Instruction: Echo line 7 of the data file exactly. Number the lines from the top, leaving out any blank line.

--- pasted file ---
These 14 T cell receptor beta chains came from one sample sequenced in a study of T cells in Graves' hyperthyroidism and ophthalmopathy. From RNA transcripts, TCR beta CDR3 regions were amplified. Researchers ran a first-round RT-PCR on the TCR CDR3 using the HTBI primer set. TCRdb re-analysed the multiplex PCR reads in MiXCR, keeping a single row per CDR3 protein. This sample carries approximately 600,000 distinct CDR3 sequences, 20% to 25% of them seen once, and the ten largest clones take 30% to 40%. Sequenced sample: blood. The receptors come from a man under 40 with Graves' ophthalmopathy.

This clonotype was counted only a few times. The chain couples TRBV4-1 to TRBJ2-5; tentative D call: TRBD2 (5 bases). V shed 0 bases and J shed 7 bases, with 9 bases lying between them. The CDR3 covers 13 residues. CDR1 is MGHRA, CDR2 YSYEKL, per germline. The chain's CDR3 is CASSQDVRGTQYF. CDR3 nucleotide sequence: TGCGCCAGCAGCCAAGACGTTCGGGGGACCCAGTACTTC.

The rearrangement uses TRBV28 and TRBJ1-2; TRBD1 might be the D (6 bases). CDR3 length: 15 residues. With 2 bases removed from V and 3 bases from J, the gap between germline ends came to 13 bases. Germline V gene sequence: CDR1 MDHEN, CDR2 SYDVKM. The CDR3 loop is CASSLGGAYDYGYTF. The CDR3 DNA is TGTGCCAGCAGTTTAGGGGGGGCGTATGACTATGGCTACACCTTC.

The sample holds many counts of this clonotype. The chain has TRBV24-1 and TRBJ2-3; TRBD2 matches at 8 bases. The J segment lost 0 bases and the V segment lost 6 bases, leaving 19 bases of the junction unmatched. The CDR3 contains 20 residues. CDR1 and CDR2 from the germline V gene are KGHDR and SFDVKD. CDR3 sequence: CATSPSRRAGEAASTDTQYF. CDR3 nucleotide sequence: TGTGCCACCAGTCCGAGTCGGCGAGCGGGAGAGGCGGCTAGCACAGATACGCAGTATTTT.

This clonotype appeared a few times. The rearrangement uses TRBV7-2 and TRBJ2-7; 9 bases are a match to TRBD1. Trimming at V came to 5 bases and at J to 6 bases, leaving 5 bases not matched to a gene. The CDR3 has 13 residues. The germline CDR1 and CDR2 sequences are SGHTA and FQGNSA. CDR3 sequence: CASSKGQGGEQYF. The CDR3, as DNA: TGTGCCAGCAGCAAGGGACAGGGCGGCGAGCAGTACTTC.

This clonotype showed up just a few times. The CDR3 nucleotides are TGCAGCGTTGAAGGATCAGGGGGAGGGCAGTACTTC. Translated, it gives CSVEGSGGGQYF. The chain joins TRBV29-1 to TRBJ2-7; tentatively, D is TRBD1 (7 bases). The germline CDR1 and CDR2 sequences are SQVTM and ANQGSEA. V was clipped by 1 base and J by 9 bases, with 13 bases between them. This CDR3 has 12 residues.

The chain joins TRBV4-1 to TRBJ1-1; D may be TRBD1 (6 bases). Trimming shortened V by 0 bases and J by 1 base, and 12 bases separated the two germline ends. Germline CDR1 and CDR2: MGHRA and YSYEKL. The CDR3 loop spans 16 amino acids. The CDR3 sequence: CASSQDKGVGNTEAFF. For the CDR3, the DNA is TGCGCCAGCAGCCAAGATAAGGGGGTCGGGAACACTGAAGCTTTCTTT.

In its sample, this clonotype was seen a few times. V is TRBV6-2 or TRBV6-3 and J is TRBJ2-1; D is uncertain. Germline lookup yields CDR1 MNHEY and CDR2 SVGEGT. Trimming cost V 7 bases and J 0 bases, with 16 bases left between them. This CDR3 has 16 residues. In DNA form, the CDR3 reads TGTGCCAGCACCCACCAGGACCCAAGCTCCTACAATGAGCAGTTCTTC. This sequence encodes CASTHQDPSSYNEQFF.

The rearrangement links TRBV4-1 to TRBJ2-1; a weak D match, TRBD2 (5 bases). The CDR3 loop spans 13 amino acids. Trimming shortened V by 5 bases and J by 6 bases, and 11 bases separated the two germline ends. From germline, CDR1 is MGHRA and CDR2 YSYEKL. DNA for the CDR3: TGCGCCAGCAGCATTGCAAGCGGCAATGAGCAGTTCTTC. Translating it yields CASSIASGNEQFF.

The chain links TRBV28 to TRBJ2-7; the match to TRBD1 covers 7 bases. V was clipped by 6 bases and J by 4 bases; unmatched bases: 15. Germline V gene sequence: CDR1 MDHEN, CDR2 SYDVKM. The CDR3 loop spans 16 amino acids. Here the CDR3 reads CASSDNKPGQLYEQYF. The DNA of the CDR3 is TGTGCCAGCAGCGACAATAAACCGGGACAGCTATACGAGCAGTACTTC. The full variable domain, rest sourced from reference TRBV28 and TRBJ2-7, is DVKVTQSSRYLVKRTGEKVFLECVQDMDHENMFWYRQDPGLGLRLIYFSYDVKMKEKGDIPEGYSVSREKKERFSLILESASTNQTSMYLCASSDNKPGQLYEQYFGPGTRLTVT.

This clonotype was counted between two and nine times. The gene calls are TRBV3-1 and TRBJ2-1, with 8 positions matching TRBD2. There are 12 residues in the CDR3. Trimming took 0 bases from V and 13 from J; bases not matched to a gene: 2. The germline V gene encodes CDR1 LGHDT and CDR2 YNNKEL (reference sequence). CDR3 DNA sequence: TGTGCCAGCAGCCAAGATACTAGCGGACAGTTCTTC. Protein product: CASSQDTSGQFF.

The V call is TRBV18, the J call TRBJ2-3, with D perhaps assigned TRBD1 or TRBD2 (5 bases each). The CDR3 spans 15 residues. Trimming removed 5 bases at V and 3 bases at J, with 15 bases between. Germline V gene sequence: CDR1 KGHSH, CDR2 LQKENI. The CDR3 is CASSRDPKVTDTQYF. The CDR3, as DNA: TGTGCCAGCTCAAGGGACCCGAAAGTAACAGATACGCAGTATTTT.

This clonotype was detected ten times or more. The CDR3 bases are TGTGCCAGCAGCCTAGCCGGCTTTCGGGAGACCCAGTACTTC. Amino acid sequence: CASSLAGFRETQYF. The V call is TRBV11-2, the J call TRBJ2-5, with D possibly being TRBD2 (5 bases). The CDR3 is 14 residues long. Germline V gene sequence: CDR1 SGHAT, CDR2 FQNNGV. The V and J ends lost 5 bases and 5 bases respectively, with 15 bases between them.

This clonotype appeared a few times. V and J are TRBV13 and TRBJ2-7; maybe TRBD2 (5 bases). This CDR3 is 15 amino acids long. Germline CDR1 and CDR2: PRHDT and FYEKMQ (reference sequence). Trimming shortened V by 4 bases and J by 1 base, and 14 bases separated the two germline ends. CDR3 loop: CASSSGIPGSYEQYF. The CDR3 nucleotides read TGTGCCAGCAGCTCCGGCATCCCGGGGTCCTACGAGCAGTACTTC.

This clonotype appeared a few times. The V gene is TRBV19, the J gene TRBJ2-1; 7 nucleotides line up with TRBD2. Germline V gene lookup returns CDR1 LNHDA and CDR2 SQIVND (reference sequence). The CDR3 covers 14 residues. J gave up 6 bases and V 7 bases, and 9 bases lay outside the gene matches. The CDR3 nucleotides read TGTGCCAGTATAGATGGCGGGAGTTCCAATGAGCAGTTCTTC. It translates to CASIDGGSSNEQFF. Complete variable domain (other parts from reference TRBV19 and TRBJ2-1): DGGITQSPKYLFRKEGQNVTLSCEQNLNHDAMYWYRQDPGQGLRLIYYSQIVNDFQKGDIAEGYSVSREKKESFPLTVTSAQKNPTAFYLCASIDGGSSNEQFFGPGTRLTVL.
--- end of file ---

The chain joins TRBV4-1 to TRBJ1-1; D may be TRBD1 (6 bases). Trimming shortened V by 0 bases and J by 1 base, and 12 bases separated the two germline ends. Germline CDR1 and CDR2: MGHRA and YSYEKL. The CDR3 loop spans 16 amino acids. The CDR3 sequence: CASSQDKGVGNTEAFF. For the CDR3, the DNA is TGCGCCAGCAGCCAAGATAAGGGGGTCGGGAACACTGAAGCTTTCTTT.